honeymoon

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Honeymoon Pictures II

Time for some more pictures of our honeymoon in Ecuador.

When we were in the jungle, we visited a local primary school where this lot terrorise their poor teacher. I think the Kiwi couple that accompanied us drove the teacher mad after they gave every child a 'clicker' toy.

The Indigéna family we stayed with had a row with their neighbours after they had eaten their previous pet turtoise

Our guide showed us how to find gold, so we were practically able to earn the cost of our honeymoon back.

In our next jungle lodge, parrots flew in by sunset to pick up some leftovers from the kitchen. When there were no leftovers they decided themselves what part of our food was for them and what should be left over for us.

This maggot was offered to us as a snack. Apparently it's delicious when baked, but you can also eat it raw. It's also very healthy. No wonder hamburger and fries is so popular all over the world, while you rarely find an 'All You Can Eat Maggot Hut' anywhere.

This woman is preparing 'Chicha', a local alcoholic drink made - in this case - of manioc. Because they traditionally don't have yeast, the women take this pulp in their mouths and chew it. We were offered some to drink, and I think I was the only one who know the details about this 'brewing' process, in any case the guides didn't inform us. And even without this knowledge, it's an acquired taste.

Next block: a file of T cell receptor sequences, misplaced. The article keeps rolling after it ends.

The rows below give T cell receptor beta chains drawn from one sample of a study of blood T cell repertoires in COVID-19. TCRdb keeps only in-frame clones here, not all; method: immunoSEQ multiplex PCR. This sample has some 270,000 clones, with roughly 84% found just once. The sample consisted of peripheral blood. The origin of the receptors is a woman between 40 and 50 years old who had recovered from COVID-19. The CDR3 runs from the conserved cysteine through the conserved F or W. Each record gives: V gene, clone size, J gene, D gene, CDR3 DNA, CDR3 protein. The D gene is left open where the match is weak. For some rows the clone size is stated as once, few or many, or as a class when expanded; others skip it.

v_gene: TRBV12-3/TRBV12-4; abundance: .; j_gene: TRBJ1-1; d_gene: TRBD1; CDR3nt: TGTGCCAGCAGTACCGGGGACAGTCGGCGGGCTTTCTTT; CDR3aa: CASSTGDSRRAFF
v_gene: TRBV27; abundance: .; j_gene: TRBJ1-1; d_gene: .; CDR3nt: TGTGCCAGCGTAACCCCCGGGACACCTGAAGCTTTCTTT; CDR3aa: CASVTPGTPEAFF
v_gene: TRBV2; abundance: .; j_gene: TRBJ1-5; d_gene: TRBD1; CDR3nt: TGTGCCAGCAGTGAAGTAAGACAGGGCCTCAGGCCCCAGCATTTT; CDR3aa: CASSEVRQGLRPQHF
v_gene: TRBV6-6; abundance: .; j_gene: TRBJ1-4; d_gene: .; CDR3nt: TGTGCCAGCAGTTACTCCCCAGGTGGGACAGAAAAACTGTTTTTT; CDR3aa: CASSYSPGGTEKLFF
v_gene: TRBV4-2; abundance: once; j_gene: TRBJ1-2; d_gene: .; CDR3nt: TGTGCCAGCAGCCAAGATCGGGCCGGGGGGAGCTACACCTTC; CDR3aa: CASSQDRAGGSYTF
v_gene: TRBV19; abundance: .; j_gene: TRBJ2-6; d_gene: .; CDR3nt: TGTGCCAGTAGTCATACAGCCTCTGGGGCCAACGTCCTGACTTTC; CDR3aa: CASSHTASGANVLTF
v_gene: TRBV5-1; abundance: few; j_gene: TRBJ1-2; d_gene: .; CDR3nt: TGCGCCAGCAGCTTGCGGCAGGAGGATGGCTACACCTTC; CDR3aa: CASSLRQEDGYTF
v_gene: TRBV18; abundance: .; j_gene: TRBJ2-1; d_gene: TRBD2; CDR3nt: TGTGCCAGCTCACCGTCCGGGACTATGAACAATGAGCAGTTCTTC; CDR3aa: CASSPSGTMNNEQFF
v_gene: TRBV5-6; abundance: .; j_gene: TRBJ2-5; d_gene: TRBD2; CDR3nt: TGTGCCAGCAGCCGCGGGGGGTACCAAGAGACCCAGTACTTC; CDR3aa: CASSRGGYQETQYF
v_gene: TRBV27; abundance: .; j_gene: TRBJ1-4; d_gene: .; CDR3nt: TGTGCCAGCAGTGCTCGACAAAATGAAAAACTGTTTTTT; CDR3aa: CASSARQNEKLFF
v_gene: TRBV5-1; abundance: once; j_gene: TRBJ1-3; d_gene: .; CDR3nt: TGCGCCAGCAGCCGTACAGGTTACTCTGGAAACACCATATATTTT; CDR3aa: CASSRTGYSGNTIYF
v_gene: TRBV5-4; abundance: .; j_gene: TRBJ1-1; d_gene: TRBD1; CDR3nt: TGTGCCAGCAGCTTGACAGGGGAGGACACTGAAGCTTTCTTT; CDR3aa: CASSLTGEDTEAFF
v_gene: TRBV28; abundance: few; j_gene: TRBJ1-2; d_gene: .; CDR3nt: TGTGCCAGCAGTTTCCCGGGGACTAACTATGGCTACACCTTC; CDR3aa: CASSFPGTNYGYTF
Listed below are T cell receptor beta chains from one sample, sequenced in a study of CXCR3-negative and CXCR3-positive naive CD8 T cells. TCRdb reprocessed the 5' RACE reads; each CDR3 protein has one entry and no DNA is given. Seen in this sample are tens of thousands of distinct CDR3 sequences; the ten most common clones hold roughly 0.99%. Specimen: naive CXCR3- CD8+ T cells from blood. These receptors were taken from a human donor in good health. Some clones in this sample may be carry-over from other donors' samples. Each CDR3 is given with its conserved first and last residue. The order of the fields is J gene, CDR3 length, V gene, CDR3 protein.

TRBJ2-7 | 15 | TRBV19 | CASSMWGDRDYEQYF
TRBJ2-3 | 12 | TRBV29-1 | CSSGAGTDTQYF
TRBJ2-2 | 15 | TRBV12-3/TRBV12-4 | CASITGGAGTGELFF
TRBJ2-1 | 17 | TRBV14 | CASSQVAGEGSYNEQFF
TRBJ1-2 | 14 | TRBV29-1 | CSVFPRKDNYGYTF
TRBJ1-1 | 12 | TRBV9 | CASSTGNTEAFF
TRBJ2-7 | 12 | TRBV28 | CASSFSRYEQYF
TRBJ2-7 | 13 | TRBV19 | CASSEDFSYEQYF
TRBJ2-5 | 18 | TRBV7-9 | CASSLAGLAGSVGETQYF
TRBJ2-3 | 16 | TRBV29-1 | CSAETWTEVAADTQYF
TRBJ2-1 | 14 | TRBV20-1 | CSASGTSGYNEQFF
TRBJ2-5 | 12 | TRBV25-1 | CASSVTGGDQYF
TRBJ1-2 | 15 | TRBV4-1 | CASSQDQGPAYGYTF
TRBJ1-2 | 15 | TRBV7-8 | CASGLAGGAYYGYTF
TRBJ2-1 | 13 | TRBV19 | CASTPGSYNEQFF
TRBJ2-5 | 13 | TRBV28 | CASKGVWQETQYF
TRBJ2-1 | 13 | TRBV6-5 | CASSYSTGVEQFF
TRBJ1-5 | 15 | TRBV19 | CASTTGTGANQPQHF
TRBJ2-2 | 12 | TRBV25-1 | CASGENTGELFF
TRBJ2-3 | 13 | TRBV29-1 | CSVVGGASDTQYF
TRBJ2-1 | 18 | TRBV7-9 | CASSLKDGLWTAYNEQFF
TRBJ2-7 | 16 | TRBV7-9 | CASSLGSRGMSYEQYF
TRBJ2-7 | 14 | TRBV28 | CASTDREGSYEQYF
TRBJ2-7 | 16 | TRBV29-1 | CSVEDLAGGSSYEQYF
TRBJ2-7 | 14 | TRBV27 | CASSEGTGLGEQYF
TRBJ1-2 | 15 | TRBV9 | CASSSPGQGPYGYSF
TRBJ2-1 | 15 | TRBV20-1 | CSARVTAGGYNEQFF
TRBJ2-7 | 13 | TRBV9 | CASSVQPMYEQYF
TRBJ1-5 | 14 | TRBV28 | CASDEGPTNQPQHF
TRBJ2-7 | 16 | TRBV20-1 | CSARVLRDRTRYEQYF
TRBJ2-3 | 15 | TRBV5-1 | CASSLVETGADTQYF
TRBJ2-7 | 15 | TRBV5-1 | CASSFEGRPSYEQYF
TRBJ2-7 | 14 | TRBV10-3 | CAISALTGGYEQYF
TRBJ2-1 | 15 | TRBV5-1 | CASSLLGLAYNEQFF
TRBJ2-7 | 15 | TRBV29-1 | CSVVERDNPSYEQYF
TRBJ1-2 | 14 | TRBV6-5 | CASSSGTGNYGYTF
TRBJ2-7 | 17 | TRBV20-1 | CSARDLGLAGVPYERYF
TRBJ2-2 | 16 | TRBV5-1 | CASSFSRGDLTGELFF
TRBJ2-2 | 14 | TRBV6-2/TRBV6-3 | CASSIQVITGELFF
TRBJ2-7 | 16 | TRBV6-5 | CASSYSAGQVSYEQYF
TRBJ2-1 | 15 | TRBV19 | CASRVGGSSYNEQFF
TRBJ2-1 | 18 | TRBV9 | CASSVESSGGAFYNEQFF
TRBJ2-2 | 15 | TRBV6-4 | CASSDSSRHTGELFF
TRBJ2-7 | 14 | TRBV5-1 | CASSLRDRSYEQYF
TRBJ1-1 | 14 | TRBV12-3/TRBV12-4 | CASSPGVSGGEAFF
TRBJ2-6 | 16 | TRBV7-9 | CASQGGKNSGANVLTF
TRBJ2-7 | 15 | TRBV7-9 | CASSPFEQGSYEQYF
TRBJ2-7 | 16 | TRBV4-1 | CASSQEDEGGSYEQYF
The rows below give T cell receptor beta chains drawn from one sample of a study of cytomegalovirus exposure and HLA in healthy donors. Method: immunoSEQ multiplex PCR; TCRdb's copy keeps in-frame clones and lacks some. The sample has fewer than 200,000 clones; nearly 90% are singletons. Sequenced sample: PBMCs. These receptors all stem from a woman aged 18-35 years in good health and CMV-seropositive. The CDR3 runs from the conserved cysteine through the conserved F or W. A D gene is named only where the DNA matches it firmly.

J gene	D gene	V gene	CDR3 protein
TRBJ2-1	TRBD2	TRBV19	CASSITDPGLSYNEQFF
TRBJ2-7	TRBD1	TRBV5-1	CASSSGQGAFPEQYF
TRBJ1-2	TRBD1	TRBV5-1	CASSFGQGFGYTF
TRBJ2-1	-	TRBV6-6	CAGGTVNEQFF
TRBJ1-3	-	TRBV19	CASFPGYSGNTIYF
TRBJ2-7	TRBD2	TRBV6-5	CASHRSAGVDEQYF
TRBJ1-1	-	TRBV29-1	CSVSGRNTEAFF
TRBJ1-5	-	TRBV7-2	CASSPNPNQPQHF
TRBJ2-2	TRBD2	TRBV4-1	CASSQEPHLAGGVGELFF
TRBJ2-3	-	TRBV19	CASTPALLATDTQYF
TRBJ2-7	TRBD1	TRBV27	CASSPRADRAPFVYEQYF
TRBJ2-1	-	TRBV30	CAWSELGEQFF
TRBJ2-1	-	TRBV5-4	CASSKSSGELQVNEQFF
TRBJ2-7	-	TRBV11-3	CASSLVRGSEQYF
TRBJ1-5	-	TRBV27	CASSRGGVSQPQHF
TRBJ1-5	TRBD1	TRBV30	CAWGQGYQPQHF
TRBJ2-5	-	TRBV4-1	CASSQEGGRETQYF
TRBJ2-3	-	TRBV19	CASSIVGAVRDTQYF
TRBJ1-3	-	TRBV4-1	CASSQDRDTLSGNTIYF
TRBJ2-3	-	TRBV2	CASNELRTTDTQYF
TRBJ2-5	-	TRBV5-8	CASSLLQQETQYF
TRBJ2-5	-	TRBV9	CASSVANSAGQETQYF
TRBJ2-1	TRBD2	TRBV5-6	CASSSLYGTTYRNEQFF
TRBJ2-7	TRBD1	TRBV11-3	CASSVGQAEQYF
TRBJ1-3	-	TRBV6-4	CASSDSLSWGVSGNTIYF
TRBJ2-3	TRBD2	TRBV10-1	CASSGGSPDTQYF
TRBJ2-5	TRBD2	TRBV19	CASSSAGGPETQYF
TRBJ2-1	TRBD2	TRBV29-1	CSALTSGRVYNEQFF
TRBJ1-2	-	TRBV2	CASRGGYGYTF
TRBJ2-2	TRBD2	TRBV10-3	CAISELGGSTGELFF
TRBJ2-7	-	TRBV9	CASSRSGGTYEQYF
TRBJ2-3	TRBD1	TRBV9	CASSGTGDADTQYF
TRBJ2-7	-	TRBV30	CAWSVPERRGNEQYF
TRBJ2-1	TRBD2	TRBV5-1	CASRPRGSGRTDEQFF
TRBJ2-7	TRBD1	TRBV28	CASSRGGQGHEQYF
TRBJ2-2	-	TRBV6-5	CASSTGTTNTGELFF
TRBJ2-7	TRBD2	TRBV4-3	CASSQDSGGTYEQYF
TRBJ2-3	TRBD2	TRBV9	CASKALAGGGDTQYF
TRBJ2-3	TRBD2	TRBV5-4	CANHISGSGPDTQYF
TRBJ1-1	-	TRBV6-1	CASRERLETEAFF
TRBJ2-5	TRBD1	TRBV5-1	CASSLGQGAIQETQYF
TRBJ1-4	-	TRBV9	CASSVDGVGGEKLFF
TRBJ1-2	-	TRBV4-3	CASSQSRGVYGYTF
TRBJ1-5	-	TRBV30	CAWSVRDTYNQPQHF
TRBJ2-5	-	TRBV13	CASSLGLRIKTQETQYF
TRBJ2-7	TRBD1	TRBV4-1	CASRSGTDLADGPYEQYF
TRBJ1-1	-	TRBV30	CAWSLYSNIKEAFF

That's all for now, more later.

Honeymoon pictures I

How about some pictures from our honeymoon to Ecuador? Do I hear a yes? Anyone? Oh, what the heck, I'm not going to wait until the internet really becomes interactive...

The side portal of the cathedral of Quito

Backpacking to the hot springs of Papallacta. From left to right: my wife, the kiwi couple (New Zealand) that travelled with us and our GAP guide.

A small chameleon in the tropical rain forest in the east of Ecuador.

I spotted this spider on a boulder in the middle of a small stream. It was as big as my hand!

A jungle pool close to our cabin.

We hiked a day trough a jungle stream with a lot of waterfalls. This is our guide on his way to fasten the rope on which we could steady ourselves. Often we only had the rope to climb the slippery and steep rocks.

On one of these climbs I jammed my bare shoulder in a rock next to the waterfall. Needless to say the rock didn't survive the collision. I also suffered some minor damage, my shoulder was bleeding a bit. Since open wounds can get seriously infected in a tropical forest before you can blink with your eyes, our guide / medicine man treated me with a plant that has antiseptic and antibiotic characteristics. Anyway, as you can see I got used typing with only one arm...

On our way we met this (young) Bushmaster snake. It's very venomous and our guides got a bit apprehensive, but luckily he'd already eaten a tourist that day so we could pass it without getting harmed. Notice that the photo is blurred due to the photographer trembling with fear (and bad light conditions and a 200mm zoomlens at maximum range).

Can you find the stick-insect? If it wasn't for the guide we'd never have seen this one.

Local women are a bit shy, but our guide's wife was a great cook.

So, that's all folks (for now).

 

Honeymoon Hangover

We arrived back from our honeymoon, after a gruelling 24 hours of travelling by taxi, plane, another plane, yet another plane, train, bus and tram. We brought with us a whole heap of souvenirs such as a leather cowboy hat that fits me better than John Wayne, a bunch of sweaters made of soft Alpaca wool, a woollen hat for every child in the family, T-shirts and so on.